In light of 9/11, the attempted Christmas Day bombing in 2009 and even last year’s WikiLeaks incident, it’s clear that the search and information-sharing process across government intelligence databases is flawed and missing an element that would potentially enable analysts to see threats and prevent future incidents.
Semantic technology is used increasingly to help organizations manage, integrate and gain intelligence from multiple streams of unstructured data and information. Semantic is unique in its ability to exceed the limits of other technologies and approach the automatic understanding of a text. While Semantic Web — a web of understood word meanings and connections — technology is quickly eclipsing first-generation, keyword-based index search systems and second-generation social media interaction, the transition is far from complete. Nowhere is this technology more useful than in the national intelligence space.
As a semantic technology professional, I think about how semantic technology could have aided in connecting the dots between the available information in the government intelligence community in the 2009 Christmas bomber case, and most recently, the highly publicized leak of classified government information about the war in Afghanistan.
As a former intelligence analyst, I know the frustration of lacking both complete information and computer systems capable of aiding the analysis process. Almost a decade after 9/11 and untold dollars later, the nation still struggles with effective intelligence sharing. An often mentioned issue is the lack of collaboration among intelligence teams on the analysis of incoming information from the multitude of existing databases.
The Los Angeles Times points to others:
“Lawmakers have been pushing for a capability to search across the government’s vast library of terrorism information, but intelligence officials say there are serious technical and policy hurdles. The databases are written in myriad computer languages; different legal standards are employed on how collected information can be used; and there is reluctance within some agencies to share data.”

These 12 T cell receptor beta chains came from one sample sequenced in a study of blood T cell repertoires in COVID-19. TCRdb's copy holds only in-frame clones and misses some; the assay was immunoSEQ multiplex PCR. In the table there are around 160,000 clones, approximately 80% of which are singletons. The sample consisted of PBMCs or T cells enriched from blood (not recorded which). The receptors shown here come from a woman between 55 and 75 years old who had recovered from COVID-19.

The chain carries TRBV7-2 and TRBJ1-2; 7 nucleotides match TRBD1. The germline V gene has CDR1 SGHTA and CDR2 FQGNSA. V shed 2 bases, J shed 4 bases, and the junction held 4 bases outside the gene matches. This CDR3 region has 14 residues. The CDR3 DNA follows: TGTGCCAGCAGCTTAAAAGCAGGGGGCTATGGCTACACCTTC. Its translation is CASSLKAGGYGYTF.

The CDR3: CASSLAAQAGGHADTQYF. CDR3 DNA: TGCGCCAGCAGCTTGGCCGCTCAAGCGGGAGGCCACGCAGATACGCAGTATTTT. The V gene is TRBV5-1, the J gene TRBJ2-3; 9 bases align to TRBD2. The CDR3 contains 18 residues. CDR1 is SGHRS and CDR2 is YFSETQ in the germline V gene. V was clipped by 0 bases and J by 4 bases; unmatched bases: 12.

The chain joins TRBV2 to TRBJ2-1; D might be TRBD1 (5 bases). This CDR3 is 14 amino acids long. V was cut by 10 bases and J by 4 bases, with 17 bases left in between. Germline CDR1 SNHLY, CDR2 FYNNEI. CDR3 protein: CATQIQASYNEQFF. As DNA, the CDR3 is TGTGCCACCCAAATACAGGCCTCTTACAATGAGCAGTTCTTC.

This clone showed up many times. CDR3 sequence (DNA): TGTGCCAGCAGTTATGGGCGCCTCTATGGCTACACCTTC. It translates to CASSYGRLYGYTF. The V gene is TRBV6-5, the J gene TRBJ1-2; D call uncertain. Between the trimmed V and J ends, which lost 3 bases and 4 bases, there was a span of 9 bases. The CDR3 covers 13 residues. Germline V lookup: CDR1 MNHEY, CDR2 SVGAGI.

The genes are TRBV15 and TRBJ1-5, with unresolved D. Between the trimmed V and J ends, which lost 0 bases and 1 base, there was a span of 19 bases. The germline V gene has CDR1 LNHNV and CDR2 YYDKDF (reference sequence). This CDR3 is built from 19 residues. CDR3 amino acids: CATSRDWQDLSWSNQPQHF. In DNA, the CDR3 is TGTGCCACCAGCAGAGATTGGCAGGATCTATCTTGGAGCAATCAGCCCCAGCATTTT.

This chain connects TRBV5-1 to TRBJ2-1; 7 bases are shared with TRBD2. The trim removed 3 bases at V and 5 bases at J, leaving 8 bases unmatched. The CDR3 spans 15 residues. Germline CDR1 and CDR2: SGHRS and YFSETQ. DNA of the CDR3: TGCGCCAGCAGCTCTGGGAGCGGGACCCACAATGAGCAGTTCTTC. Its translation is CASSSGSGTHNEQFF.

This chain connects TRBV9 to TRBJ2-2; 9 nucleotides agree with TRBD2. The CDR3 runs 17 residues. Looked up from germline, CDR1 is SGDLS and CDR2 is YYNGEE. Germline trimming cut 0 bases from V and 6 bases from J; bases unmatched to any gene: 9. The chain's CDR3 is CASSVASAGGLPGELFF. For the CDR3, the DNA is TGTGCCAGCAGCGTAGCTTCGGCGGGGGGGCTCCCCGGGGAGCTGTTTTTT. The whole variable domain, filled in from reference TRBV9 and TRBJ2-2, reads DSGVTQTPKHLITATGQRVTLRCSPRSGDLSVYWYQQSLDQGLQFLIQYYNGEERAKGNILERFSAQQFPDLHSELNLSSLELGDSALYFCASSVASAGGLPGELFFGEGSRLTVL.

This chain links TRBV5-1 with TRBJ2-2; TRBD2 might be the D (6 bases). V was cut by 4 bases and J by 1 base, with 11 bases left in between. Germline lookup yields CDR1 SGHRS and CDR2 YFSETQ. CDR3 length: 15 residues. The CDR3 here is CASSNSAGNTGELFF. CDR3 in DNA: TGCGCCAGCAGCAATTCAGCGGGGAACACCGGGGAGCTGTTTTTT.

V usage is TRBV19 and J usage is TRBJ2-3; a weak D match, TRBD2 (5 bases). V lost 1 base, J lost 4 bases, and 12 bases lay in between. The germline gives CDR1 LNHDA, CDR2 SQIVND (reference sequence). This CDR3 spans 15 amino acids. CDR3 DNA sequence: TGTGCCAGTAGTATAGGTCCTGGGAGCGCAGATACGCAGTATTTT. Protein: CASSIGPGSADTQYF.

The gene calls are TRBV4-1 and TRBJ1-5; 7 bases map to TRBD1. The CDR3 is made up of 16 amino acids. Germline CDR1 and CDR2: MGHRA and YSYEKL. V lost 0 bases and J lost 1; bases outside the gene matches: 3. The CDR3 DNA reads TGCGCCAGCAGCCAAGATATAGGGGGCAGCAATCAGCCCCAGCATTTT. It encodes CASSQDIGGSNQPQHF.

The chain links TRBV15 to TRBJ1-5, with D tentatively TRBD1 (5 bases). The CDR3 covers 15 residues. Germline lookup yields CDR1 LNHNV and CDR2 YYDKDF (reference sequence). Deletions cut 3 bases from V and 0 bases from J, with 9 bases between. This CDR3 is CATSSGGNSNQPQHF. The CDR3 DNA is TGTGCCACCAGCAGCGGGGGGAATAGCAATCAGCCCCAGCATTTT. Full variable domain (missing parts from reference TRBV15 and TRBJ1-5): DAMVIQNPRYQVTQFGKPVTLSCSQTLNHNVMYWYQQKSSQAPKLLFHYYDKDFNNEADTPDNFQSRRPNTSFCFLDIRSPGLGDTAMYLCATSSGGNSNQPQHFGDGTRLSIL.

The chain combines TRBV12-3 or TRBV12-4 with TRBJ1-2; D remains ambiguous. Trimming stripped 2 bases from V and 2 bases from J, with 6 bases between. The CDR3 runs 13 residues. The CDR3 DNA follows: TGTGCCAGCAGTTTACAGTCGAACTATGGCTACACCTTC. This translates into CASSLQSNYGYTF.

The newspaper then makes the connection to 2009’s Christmas bomber threat:
“That makes it harder to connect disparate pieces of threat information, which is exactly what went wrong in the case of Umar Farouk Abdulmutallab, a Nigerian who on Christmas Day tried to blow up an airplane using explosives sewn into his underwear. The bomb failed to detonate, and a passenger jumped on him.”
Analysts must have a reason to collaborate. They must foresee or imagine how one or more evidence streams, often with many missing elements, overlap or fold into one another to form a complete picture. The reality is, even really good human analysts cannot juggle more than 50 to 60 data points — events, names, places, times, dates and the connections between them — at once.
But good technology that mimics the same approach has no such limitation. Allowing such a system to build the larger picture — to connect the dots — through trial and error, quickly and repeatedly with an analyst reviewing that picture for plausibility, internal consistency and impact, would be a more effective approach than adding a small army of new analysts to the problem.
A system that proactively and constantly builds and tests all the available evidence on a person, action, event, etc., is the current architecture of a Semantic Web. This approach is becoming prevalent in the private sector, and governments also are now taking advantage of the Semantic Web rather than a simple web of keywords.
To test this proposition, I used the timeline of known facts about the 2009 Christmas bomber as reported by The New York Times. Although this is a retrospective view, I wanted to know what I would have concluded over time, if I were an analyst and had good information sharing and robust analytical support, such as current Semantic Web technology can provide.